Student and the City is a column dedicated to asking the big questions that all college-aged students are asking. It will explore different social concepts within the younger generations regarding relationships, lifestyle, social media and more.
Like most teenagers “in love” mistakenly do, I went into my freshman year of college with my high school boyfriend. I should have known the relationship was over when I spent more time in one class gazing at this boy across the classroom than I did paying attention to the lecture.
He was the kind of guy that didn’t seem real. The way I built him up in my head––he appeared more like a painting than a human being. I caught myself dressing up for class and trying to get his attention.
One time he asked me for a picture of the assignment, and I ever-so cleverly situated my Spotify desktop in the background playing the artist he shared was his favorite during the dreaded “fun fact” portion of the first day of school, to spark conversation.
Throughout the semester, we got along very well, and I pathetically lost my breath every time he shined his pretty teeth at me. It was obvious we liked each other, but I insisted on staying loyal to my unwanted boyfriend back home.
Looking back, I can’t help but wonder what would have happened if I had broken up with my boyfriend earlier. Where would we be now?
The reality is, I stayed in that relationship much too long. Many factors contributed to the overdue breakup: I didn’t want to hurt him and I considered him my best friend. But deep down, I know the biggest reason was my fear of the unknown. What if it didn’t work out with this new guy? I would be alone.
The question is: are we better alone than badly accompanied?
Whether it’s a romantic involvement or a friendship, fear-based relationships are not healthy relationships. Staying with the wrong people out of worry can cause us to overlook red flags, deal-breakers and mistreatment.
I have held onto people who made me feel unwanted and feel stupid every time I opened my mouth to speak. I had “soulmates” who talked badly about me and wouldn’t stand up for me when others did the same. Some ditched me when I needed them most and never reciprocated the effort I put into them.
I know I am not alone in my experience of toxic relationships. Instead of letting them go, we make excuses and allow them to stay so we feel a sense of belongingness we convince ourselves we need.
We often equate our worth to the number of people in our lives that love us. The more friends you have, the more you are loveable.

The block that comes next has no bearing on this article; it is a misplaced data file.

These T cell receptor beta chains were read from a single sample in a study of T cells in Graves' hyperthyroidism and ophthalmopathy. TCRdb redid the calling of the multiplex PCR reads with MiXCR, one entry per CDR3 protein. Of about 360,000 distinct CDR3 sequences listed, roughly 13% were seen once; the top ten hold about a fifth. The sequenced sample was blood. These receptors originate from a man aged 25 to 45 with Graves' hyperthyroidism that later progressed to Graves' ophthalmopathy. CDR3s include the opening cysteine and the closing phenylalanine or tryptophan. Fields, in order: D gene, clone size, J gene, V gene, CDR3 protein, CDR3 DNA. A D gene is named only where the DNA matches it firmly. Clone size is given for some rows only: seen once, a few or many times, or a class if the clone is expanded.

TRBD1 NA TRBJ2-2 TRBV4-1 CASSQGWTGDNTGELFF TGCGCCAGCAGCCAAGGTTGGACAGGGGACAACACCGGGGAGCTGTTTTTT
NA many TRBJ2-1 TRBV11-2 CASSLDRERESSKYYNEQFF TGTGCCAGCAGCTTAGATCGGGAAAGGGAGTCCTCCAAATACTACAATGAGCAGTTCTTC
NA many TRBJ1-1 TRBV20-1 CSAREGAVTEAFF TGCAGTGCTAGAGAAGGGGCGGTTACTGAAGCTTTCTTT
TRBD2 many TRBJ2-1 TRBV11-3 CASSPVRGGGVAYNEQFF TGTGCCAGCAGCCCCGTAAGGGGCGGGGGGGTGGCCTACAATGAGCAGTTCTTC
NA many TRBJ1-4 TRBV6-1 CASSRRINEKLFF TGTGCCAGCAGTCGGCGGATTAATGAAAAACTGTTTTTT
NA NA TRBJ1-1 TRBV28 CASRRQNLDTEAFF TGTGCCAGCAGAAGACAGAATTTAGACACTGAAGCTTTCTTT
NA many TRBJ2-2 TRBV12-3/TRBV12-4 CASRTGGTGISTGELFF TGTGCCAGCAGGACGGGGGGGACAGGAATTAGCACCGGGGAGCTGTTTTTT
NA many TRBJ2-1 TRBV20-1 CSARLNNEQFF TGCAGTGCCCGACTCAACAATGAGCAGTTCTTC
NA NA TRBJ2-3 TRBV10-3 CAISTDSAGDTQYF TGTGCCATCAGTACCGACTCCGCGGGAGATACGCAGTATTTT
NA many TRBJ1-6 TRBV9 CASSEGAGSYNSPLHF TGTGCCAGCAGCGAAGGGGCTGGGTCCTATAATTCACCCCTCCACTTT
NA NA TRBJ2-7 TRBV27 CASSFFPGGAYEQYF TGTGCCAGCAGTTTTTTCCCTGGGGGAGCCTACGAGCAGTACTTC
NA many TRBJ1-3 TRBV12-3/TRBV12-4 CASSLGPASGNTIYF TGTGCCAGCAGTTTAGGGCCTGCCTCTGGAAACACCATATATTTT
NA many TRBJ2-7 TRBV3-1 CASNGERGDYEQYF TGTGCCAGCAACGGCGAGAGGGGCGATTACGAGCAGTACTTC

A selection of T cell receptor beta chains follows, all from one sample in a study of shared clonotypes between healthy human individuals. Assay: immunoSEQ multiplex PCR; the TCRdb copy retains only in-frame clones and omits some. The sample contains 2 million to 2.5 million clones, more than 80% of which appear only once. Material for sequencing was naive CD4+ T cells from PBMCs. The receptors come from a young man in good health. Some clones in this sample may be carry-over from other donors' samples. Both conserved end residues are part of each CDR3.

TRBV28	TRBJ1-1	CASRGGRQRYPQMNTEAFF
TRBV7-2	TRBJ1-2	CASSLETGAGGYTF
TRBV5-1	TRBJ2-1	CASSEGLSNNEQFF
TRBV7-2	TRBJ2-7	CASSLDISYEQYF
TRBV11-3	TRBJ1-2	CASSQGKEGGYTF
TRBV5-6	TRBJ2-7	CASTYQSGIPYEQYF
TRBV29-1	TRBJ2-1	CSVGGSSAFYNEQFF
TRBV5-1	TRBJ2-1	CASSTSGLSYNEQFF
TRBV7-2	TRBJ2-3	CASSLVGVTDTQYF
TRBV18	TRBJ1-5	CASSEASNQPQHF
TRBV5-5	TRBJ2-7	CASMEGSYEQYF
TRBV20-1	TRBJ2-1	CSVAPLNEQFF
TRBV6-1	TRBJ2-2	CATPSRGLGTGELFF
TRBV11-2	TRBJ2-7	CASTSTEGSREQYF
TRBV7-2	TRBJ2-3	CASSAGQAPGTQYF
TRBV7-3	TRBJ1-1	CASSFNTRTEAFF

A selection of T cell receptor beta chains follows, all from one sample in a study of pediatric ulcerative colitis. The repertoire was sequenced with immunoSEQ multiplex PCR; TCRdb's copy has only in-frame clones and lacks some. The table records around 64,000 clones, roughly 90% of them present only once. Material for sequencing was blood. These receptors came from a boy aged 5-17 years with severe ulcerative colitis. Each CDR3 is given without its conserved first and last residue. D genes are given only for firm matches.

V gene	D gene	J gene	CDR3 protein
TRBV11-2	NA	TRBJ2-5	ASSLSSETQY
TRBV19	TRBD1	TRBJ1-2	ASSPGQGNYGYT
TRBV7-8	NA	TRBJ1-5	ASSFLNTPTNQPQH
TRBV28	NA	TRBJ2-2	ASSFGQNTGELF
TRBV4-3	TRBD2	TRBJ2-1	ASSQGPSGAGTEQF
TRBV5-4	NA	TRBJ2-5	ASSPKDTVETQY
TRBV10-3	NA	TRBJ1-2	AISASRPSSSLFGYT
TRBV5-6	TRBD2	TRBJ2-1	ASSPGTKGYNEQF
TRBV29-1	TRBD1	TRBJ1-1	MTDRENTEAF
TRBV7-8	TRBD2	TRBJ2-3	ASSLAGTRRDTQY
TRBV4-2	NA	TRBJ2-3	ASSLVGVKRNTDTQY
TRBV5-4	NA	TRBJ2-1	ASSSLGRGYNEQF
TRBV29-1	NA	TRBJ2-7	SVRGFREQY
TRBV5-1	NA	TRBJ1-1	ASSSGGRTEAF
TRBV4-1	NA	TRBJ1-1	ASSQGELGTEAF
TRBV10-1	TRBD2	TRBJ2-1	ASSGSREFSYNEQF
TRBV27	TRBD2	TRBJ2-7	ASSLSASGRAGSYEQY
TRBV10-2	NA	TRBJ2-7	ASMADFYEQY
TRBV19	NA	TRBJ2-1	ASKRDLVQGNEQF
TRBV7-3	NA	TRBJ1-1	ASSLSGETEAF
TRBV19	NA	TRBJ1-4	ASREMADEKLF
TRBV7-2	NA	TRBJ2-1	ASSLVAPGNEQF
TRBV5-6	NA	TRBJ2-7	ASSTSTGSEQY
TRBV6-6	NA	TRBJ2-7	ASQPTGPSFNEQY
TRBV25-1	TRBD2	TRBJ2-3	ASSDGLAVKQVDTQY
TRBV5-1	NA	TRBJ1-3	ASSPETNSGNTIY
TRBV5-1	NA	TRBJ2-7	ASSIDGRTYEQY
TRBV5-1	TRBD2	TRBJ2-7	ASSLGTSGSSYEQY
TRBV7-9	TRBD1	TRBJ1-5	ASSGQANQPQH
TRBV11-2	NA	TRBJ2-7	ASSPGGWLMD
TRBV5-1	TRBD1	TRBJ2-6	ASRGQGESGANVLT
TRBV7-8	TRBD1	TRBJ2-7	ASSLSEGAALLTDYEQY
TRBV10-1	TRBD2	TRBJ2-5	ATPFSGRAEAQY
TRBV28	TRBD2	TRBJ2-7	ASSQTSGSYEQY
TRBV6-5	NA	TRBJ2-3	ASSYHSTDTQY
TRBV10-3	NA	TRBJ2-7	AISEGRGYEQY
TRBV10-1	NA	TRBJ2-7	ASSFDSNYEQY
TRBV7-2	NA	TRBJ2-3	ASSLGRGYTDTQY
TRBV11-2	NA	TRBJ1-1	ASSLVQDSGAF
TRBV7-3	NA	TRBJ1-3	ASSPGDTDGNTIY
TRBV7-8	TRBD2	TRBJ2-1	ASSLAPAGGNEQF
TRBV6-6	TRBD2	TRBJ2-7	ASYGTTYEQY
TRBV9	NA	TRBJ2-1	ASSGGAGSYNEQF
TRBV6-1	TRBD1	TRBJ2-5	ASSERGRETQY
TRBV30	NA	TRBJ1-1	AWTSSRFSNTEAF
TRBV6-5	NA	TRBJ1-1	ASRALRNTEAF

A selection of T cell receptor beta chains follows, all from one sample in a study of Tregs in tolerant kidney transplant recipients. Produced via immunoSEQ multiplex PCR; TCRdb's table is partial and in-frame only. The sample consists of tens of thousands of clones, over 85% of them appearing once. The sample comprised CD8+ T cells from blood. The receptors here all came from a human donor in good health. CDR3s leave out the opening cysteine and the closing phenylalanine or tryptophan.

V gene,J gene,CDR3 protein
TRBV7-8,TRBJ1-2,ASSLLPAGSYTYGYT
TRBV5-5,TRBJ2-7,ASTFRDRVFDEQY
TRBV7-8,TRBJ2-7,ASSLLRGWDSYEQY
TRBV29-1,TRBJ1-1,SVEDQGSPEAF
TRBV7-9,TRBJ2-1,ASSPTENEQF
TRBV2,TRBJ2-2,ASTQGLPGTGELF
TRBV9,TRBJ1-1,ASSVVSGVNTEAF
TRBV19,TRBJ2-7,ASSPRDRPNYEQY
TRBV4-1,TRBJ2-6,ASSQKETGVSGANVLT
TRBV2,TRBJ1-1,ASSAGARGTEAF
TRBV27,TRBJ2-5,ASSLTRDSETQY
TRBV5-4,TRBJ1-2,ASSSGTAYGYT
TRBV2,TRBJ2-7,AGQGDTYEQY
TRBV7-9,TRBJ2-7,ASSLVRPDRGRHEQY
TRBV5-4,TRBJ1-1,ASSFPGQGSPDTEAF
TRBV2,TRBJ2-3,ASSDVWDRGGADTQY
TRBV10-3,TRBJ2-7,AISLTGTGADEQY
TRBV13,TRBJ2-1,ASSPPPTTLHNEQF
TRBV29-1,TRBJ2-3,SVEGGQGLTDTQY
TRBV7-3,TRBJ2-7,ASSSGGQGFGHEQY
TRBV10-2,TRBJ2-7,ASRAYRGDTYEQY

We depend on others for things to do, for protection and, frankly, to not look like a loser. It is comforting to be in the presence of another. The thought of walking into a restaurant or going out to a bar alone seems like the most daunting task to most. Societal expectations have pressured us to think that we appear unwanted if we are independent––that we need others to have fun.
Psychologist and relationship counselor, Dr. Sherrie Campbell, told Elite Daily that the desire for connection is biological. Humans are programmed to be constantly seeking a partner, not only for reproduction but to feel needed as a team member. This natural desire often leads to fear, which she advises can be dangerous to your wellbeing.
“This fear can make us codependent, and this codependency or fear of being alone can keep us in toxic relationships—which break our self-worth and sense of personal value down,” said Campbell.
Many jump from relationship to relationship, friendship to friendship, without taking any time to be single. Because they are so eager for a partner, they will probably continue to get into relationships that they don’t really want, because they never took the time to learn what they want.
Being alone can give you the clarity to see what you like, what you dislike; what you want, what you need. It allows you the time and space to self-reflect, and create the person you want to be.
I honestly believe that you will never be happy in any relationship until you learn how to make yourself happy, and you are confident that you are okay alone.
If you take anything out of this article, take some of the big sister advice I have received from my own. She always tells me the best things in life come when you least expect them.
Honestly, it wasn’t until I was actively not seeking a relationship when I found something special. A few awkward situationships and mini heartbreaks later, I planned a semester abroad and told myself I would stay single until I returned. Instead, I found a relationship I actually wanted. It was full of green flags, and it made me happier than I made myself alone… which is something I never experienced before.
To be fair, it didn’t work in the end––but showed me that a healthy relationship is possible and there is someone out there that will treat me right.
When you learn to be alone, your relationships will give you something you truly want, not just something you think you need.